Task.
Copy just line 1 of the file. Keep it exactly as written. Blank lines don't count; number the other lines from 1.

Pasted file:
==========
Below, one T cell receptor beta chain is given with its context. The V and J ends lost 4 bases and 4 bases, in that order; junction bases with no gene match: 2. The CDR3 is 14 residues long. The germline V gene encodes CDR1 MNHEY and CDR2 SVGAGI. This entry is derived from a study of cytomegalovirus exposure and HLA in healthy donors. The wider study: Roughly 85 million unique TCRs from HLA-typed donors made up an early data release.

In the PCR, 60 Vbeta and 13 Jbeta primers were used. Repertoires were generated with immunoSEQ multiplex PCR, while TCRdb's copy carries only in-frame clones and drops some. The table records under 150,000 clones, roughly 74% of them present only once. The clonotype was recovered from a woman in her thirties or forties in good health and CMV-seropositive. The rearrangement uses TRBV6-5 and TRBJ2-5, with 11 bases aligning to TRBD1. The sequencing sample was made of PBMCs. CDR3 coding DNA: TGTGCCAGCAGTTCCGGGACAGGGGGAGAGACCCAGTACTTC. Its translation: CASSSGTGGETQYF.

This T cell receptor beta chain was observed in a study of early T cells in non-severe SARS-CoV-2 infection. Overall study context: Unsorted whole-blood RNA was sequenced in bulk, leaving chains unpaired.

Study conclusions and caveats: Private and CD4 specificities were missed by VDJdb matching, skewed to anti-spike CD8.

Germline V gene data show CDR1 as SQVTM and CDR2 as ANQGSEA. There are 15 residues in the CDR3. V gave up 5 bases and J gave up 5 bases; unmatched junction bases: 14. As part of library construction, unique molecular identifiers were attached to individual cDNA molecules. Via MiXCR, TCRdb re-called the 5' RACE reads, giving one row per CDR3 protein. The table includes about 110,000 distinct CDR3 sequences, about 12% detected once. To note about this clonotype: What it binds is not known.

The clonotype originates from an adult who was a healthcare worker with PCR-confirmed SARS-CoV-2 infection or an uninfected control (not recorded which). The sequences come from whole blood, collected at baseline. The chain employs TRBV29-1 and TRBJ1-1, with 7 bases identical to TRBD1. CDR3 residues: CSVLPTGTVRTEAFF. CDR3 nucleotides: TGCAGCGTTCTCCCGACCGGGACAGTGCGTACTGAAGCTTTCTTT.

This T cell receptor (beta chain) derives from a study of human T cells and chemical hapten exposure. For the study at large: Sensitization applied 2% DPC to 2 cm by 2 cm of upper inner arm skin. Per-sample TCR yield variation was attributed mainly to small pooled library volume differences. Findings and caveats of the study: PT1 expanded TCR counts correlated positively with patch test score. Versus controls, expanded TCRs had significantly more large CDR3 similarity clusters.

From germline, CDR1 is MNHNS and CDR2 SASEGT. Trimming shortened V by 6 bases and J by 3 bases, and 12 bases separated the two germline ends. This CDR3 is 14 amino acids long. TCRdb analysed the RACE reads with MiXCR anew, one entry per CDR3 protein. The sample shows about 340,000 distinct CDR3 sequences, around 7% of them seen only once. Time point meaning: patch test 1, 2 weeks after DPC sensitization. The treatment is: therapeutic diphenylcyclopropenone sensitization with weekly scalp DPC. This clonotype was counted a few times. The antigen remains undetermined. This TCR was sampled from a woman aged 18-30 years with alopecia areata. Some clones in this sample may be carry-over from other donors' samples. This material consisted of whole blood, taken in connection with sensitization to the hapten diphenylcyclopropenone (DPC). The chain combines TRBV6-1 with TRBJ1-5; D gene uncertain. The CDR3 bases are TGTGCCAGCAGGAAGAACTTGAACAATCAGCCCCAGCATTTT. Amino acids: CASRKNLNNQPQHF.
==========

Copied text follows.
Below, one T cell receptor beta chain is given with its context. The V and J ends lost 4 bases and 4 bases, in that order; junction bases with no gene match: 2. The CDR3 is 14 residues long. The germline V gene encodes CDR1 MNHEY and CDR2 SVGAGI. This entry is derived from a study of cytomegalovirus exposure and HLA in healthy donors. The wider study: Roughly 85 million unique TCRs from HLA-typed donors made up an early data release.